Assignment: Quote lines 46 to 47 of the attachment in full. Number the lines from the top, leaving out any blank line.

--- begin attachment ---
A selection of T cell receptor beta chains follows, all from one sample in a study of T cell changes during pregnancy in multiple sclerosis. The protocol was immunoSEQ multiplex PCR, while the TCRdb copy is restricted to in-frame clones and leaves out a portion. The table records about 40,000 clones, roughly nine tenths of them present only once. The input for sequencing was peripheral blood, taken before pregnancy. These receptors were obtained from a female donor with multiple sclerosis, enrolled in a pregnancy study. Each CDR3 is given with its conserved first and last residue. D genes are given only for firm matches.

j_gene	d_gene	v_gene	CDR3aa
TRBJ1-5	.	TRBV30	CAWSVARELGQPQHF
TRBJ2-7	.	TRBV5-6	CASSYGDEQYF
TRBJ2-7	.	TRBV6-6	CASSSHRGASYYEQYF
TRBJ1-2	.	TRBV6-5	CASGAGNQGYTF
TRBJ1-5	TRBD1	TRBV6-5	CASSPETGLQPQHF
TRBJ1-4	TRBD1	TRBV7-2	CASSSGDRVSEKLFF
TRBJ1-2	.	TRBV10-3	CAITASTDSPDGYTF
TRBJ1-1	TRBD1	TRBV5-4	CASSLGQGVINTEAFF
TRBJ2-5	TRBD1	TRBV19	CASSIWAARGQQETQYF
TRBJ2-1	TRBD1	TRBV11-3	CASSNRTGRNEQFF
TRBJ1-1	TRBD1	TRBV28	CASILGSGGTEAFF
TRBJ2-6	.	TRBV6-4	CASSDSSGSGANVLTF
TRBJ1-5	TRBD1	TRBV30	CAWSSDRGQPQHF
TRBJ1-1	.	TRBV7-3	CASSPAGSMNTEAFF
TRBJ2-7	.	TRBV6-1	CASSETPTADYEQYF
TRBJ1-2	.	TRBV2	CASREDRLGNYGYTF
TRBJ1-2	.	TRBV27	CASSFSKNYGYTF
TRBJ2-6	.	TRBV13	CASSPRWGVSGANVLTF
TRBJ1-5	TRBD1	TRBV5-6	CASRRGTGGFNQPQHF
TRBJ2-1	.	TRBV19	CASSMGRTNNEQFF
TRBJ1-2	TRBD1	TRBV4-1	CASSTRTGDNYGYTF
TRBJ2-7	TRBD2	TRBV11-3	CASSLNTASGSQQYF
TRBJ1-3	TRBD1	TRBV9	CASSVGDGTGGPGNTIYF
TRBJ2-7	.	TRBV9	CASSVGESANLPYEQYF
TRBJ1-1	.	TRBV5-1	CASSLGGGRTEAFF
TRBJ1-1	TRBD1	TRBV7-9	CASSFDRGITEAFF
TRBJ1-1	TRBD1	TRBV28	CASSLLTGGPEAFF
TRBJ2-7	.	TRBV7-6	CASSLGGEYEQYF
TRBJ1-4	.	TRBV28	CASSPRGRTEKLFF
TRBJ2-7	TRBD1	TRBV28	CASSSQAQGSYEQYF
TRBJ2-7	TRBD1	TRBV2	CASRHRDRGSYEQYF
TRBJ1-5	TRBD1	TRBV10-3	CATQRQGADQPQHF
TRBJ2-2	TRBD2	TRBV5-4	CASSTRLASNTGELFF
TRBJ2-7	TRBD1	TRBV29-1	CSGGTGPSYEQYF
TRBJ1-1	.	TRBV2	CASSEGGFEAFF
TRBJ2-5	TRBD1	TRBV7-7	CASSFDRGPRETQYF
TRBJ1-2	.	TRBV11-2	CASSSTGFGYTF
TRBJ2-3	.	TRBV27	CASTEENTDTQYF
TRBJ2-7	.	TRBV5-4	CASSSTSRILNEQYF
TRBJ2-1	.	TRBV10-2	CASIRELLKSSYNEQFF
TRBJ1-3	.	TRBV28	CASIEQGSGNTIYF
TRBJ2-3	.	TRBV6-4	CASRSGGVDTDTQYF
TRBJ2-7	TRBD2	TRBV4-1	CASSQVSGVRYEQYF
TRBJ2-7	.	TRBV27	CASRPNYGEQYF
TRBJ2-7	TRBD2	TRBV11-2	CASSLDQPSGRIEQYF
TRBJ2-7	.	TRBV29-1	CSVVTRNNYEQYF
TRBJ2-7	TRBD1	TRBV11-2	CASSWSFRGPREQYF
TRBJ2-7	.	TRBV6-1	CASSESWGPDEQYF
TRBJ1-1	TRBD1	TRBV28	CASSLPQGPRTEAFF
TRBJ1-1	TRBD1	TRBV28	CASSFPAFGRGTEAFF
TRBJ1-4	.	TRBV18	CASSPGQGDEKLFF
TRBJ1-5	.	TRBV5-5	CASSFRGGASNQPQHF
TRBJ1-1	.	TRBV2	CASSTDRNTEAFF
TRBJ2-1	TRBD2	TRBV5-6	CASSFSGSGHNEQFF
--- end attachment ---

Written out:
TRBJ2-7	.	TRBV27	CASRPNYGEQYF
TRBJ2-7	TRBD2	TRBV11-2	CASSLDQPSGRIEQYF